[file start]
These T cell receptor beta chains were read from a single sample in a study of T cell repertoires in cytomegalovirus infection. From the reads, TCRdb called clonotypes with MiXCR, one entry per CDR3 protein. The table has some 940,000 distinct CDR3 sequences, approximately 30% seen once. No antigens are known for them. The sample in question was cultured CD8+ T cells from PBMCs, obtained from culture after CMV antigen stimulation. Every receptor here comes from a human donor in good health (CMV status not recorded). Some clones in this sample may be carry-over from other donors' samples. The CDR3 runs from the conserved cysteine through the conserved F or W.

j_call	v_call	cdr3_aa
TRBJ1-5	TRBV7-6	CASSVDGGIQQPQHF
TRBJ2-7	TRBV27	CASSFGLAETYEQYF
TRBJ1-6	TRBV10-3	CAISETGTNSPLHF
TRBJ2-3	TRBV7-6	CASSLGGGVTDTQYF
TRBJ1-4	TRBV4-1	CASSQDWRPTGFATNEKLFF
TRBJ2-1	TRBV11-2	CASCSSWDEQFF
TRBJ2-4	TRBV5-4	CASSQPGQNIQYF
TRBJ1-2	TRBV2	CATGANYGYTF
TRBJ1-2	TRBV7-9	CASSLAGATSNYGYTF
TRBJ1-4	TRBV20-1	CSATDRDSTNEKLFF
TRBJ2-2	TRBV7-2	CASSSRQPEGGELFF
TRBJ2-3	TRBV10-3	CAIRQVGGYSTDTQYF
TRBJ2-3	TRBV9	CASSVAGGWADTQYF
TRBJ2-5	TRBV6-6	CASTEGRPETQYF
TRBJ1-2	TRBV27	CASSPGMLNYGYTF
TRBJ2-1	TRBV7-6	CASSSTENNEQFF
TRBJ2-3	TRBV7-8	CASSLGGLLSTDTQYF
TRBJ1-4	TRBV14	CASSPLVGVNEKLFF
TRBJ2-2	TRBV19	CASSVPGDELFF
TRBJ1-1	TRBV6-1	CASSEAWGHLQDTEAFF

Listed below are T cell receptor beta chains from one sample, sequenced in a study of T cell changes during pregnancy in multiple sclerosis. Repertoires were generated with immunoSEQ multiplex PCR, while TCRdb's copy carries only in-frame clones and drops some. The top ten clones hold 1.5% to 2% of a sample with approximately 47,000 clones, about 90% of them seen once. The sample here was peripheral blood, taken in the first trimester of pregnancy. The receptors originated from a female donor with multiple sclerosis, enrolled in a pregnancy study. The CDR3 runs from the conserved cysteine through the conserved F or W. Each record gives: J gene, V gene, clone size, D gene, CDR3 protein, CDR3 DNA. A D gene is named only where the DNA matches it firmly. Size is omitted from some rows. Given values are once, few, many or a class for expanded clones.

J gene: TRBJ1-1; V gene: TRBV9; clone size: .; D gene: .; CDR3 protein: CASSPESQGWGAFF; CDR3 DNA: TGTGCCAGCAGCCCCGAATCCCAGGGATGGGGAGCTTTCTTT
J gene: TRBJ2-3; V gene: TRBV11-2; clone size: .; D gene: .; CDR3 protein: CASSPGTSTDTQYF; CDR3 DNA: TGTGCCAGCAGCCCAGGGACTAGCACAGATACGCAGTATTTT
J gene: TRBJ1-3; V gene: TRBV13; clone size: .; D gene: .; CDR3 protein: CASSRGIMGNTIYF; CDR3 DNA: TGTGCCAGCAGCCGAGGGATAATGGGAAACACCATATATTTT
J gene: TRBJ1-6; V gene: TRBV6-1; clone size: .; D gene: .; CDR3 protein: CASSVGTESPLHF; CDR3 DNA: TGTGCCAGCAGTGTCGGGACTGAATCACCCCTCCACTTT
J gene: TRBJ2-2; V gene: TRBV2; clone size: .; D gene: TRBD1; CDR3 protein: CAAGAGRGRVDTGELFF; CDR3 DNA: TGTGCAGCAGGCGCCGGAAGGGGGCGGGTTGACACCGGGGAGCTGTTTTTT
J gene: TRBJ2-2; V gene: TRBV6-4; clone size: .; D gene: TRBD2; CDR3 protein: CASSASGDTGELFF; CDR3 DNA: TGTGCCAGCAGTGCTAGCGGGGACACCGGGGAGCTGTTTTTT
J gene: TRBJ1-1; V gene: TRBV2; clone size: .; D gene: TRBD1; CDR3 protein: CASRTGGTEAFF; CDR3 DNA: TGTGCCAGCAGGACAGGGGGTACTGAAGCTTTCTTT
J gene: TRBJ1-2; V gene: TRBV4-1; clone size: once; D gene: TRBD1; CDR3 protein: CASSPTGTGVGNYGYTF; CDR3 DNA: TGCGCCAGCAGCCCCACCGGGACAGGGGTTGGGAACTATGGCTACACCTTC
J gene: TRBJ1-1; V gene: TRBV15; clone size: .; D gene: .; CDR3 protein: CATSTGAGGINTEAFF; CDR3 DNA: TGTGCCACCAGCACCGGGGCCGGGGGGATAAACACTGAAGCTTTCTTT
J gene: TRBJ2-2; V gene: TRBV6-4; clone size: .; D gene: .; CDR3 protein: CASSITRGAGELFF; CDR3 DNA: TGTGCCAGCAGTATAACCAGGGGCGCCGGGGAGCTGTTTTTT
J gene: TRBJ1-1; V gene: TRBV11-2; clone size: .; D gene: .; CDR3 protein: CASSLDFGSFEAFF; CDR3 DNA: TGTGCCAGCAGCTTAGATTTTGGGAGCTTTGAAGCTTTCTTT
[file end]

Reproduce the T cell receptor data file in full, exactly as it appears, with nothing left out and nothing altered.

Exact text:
These T cell receptor beta chains were read from a single sample in a study of T cell repertoires in cytomegalovirus infection. From the reads, TCRdb called clonotypes with MiXCR, one entry per CDR3 protein. The table has some 940,000 distinct CDR3 sequences, approximately 30% seen once. No antigens are known for them. The sample in question was cultured CD8+ T cells from PBMCs, obtained from culture after CMV antigen stimulation. Every receptor here comes from a human donor in good health (CMV status not recorded). Some clones in this sample may be carry-over from other donors' samples. The CDR3 runs from the conserved cysteine through the conserved F or W.

j_call	v_call	cdr3_aa
TRBJ1-5	TRBV7-6	CASSVDGGIQQPQHF
TRBJ2-7	TRBV27	CASSFGLAETYEQYF
TRBJ1-6	TRBV10-3	CAISETGTNSPLHF
TRBJ2-3	TRBV7-6	CASSLGGGVTDTQYF
TRBJ1-4	TRBV4-1	CASSQDWRPTGFATNEKLFF
TRBJ2-1	TRBV11-2	CASCSSWDEQFF
TRBJ2-4	TRBV5-4	CASSQPGQNIQYF
TRBJ1-2	TRBV2	CATGANYGYTF
TRBJ1-2	TRBV7-9	CASSLAGATSNYGYTF
TRBJ1-4	TRBV20-1	CSATDRDSTNEKLFF
TRBJ2-2	TRBV7-2	CASSSRQPEGGELFF
TRBJ2-3	TRBV10-3	CAIRQVGGYSTDTQYF
TRBJ2-3	TRBV9	CASSVAGGWADTQYF
TRBJ2-5	TRBV6-6	CASTEGRPETQYF
TRBJ1-2	TRBV27	CASSPGMLNYGYTF
TRBJ2-1	TRBV7-6	CASSSTENNEQFF
TRBJ2-3	TRBV7-8	CASSLGGLLSTDTQYF
TRBJ1-4	TRBV14	CASSPLVGVNEKLFF
TRBJ2-2	TRBV19	CASSVPGDELFF
TRBJ1-1	TRBV6-1	CASSEAWGHLQDTEAFF

Listed below are T cell receptor beta chains from one sample, sequenced in a study of T cell changes during pregnancy in multiple sclerosis. Repertoires were generated with immunoSEQ multiplex PCR, while TCRdb's copy carries only in-frame clones and drops some. The top ten clones hold 1.5% to 2% of a sample with approximately 47,000 clones, about 90% of them seen once. The sample here was peripheral blood, taken in the first trimester of pregnancy. The receptors originated from a female donor with multiple sclerosis, enrolled in a pregnancy study. The CDR3 runs from the conserved cysteine through the conserved F or W. Each record gives: J gene, V gene, clone size, D gene, CDR3 protein, CDR3 DNA. A D gene is named only where the DNA matches it firmly. Size is omitted from some rows. Given values are once, few, many or a class for expanded clones.

J gene: TRBJ1-1; V gene: TRBV9; clone size: .; D gene: .; CDR3 protein: CASSPESQGWGAFF; CDR3 DNA: TGTGCCAGCAGCCCCGAATCCCAGGGATGGGGAGCTTTCTTT
J gene: TRBJ2-3; V gene: TRBV11-2; clone size: .; D gene: .; CDR3 protein: CASSPGTSTDTQYF; CDR3 DNA: TGTGCCAGCAGCCCAGGGACTAGCACAGATACGCAGTATTTT
J gene: TRBJ1-3; V gene: TRBV13; clone size: .; D gene: .; CDR3 protein: CASSRGIMGNTIYF; CDR3 DNA: TGTGCCAGCAGCCGAGGGATAATGGGAAACACCATATATTTT
J gene: TRBJ1-6; V gene: TRBV6-1; clone size: .; D gene: .; CDR3 protein: CASSVGTESPLHF; CDR3 DNA: TGTGCCAGCAGTGTCGGGACTGAATCACCCCTCCACTTT
J gene: TRBJ2-2; V gene: TRBV2; clone size: .; D gene: TRBD1; CDR3 protein: CAAGAGRGRVDTGELFF; CDR3 DNA: TGTGCAGCAGGCGCCGGAAGGGGGCGGGTTGACACCGGGGAGCTGTTTTTT
J gene: TRBJ2-2; V gene: TRBV6-4; clone size: .; D gene: TRBD2; CDR3 protein: CASSASGDTGELFF; CDR3 DNA: TGTGCCAGCAGTGCTAGCGGGGACACCGGGGAGCTGTTTTTT
J gene: TRBJ1-1; V gene: TRBV2; clone size: .; D gene: TRBD1; CDR3 protein: CASRTGGTEAFF; CDR3 DNA: TGTGCCAGCAGGACAGGGGGTACTGAAGCTTTCTTT
J gene: TRBJ1-2; V gene: TRBV4-1; clone size: once; D gene: TRBD1; CDR3 protein: CASSPTGTGVGNYGYTF; CDR3 DNA: TGCGCCAGCAGCCCCACCGGGACAGGGGTTGGGAACTATGGCTACACCTTC
J gene: TRBJ1-1; V gene: TRBV15; clone size: .; D gene: .; CDR3 protein: CATSTGAGGINTEAFF; CDR3 DNA: TGTGCCACCAGCACCGGGGCCGGGGGGATAAACACTGAAGCTTTCTTT
J gene: TRBJ2-2; V gene: TRBV6-4; clone size: .; D gene: .; CDR3 protein: CASSITRGAGELFF; CDR3 DNA: TGTGCCAGCAGTATAACCAGGGGCGCCGGGGAGCTGTTTTTT
J gene: TRBJ1-1; V gene: TRBV11-2; clone size: .; D gene: .; CDR3 protein: CASSLDFGSFEAFF; CDR3 DNA: TGTGCCAGCAGCTTAGATTTTGGGAGCTTTGAAGCTTTCTTT